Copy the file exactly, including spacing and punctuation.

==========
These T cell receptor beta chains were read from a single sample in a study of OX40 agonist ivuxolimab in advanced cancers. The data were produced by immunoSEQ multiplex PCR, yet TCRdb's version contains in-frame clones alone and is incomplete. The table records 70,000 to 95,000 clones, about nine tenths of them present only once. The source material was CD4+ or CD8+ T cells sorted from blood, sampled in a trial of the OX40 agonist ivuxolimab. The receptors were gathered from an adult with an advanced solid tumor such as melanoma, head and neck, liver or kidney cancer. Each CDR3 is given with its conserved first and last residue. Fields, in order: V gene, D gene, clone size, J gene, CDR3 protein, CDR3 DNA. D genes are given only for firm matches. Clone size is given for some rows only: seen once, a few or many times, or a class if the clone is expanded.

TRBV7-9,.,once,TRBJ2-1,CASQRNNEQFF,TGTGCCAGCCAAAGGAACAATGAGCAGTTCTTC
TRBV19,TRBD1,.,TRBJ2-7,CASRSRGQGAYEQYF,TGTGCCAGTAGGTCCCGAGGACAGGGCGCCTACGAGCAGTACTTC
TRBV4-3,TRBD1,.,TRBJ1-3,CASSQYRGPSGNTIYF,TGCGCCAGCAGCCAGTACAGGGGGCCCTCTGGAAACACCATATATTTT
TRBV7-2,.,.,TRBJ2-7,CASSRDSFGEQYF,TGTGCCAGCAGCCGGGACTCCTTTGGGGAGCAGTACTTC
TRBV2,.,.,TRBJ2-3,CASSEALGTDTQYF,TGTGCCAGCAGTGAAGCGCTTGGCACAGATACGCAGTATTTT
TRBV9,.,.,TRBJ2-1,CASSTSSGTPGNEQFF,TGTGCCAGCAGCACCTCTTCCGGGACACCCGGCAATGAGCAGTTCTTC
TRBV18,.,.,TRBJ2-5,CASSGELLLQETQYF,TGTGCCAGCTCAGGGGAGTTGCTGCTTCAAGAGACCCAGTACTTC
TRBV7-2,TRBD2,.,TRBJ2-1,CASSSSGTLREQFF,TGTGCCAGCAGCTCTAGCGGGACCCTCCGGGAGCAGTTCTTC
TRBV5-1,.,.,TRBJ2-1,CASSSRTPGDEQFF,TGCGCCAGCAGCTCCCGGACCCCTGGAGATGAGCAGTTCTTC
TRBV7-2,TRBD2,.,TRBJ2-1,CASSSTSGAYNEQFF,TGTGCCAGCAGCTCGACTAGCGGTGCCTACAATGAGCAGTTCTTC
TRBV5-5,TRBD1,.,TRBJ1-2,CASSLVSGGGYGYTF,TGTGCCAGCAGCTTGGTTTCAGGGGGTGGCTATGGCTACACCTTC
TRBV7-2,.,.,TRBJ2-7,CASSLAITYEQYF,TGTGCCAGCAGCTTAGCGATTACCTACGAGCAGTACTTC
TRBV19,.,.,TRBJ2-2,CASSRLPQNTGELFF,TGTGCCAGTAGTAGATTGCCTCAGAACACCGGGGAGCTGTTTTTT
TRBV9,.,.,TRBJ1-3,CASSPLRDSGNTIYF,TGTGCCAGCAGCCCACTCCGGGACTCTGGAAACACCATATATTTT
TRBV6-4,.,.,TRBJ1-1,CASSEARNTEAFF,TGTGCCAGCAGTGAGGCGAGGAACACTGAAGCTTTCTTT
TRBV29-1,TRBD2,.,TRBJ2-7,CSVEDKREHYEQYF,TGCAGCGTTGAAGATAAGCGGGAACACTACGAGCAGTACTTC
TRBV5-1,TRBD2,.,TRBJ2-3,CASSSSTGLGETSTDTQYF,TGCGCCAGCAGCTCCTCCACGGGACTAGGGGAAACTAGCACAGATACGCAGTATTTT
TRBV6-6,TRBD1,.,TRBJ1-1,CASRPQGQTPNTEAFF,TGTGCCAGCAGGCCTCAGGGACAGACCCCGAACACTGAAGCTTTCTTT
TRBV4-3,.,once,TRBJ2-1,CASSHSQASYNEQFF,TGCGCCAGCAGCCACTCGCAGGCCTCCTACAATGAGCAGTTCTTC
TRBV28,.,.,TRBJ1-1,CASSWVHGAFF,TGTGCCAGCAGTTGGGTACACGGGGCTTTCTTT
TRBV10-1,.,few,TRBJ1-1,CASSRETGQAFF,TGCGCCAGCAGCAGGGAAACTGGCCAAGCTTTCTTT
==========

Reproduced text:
These T cell receptor beta chains were read from a single sample in a study of OX40 agonist ivuxolimab in advanced cancers. The data were produced by immunoSEQ multiplex PCR, yet TCRdb's version contains in-frame clones alone and is incomplete. The table records 70,000 to 95,000 clones, about nine tenths of them present only once. The source material was CD4+ or CD8+ T cells sorted from blood, sampled in a trial of the OX40 agonist ivuxolimab. The receptors were gathered from an adult with an advanced solid tumor such as melanoma, head and neck, liver or kidney cancer. Each CDR3 is given with its conserved first and last residue. Fields, in order: V gene, D gene, clone size, J gene, CDR3 protein, CDR3 DNA. D genes are given only for firm matches. Clone size is given for some rows only: seen once, a few or many times, or a class if the clone is expanded.

TRBV7-9,.,once,TRBJ2-1,CASQRNNEQFF,TGTGCCAGCCAAAGGAACAATGAGCAGTTCTTC
TRBV19,TRBD1,.,TRBJ2-7,CASRSRGQGAYEQYF,TGTGCCAGTAGGTCCCGAGGACAGGGCGCCTACGAGCAGTACTTC
TRBV4-3,TRBD1,.,TRBJ1-3,CASSQYRGPSGNTIYF,TGCGCCAGCAGCCAGTACAGGGGGCCCTCTGGAAACACCATATATTTT
TRBV7-2,.,.,TRBJ2-7,CASSRDSFGEQYF,TGTGCCAGCAGCCGGGACTCCTTTGGGGAGCAGTACTTC
TRBV2,.,.,TRBJ2-3,CASSEALGTDTQYF,TGTGCCAGCAGTGAAGCGCTTGGCACAGATACGCAGTATTTT
TRBV9,.,.,TRBJ2-1,CASSTSSGTPGNEQFF,TGTGCCAGCAGCACCTCTTCCGGGACACCCGGCAATGAGCAGTTCTTC
TRBV18,.,.,TRBJ2-5,CASSGELLLQETQYF,TGTGCCAGCTCAGGGGAGTTGCTGCTTCAAGAGACCCAGTACTTC
TRBV7-2,TRBD2,.,TRBJ2-1,CASSSSGTLREQFF,TGTGCCAGCAGCTCTAGCGGGACCCTCCGGGAGCAGTTCTTC
TRBV5-1,.,.,TRBJ2-1,CASSSRTPGDEQFF,TGCGCCAGCAGCTCCCGGACCCCTGGAGATGAGCAGTTCTTC
TRBV7-2,TRBD2,.,TRBJ2-1,CASSSTSGAYNEQFF,TGTGCCAGCAGCTCGACTAGCGGTGCCTACAATGAGCAGTTCTTC
TRBV5-5,TRBD1,.,TRBJ1-2,CASSLVSGGGYGYTF,TGTGCCAGCAGCTTGGTTTCAGGGGGTGGCTATGGCTACACCTTC
TRBV7-2,.,.,TRBJ2-7,CASSLAITYEQYF,TGTGCCAGCAGCTTAGCGATTACCTACGAGCAGTACTTC
TRBV19,.,.,TRBJ2-2,CASSRLPQNTGELFF,TGTGCCAGTAGTAGATTGCCTCAGAACACCGGGGAGCTGTTTTTT
TRBV9,.,.,TRBJ1-3,CASSPLRDSGNTIYF,TGTGCCAGCAGCCCACTCCGGGACTCTGGAAACACCATATATTTT
TRBV6-4,.,.,TRBJ1-1,CASSEARNTEAFF,TGTGCCAGCAGTGAGGCGAGGAACACTGAAGCTTTCTTT
TRBV29-1,TRBD2,.,TRBJ2-7,CSVEDKREHYEQYF,TGCAGCGTTGAAGATAAGCGGGAACACTACGAGCAGTACTTC
TRBV5-1,TRBD2,.,TRBJ2-3,CASSSSTGLGETSTDTQYF,TGCGCCAGCAGCTCCTCCACGGGACTAGGGGAAACTAGCACAGATACGCAGTATTTT
TRBV6-6,TRBD1,.,TRBJ1-1,CASRPQGQTPNTEAFF,TGTGCCAGCAGGCCTCAGGGACAGACCCCGAACACTGAAGCTTTCTTT
TRBV4-3,.,once,TRBJ2-1,CASSHSQASYNEQFF,TGCGCCAGCAGCCACTCGCAGGCCTCCTACAATGAGCAGTTCTTC
TRBV28,.,.,TRBJ1-1,CASSWVHGAFF,TGTGCCAGCAGTTGGGTACACGGGGCTTTCTTT
TRBV10-1,.,few,TRBJ1-1,CASSRETGQAFF,TGCGCCAGCAGCAGGGAAACTGGCCAAGCTTTCTTT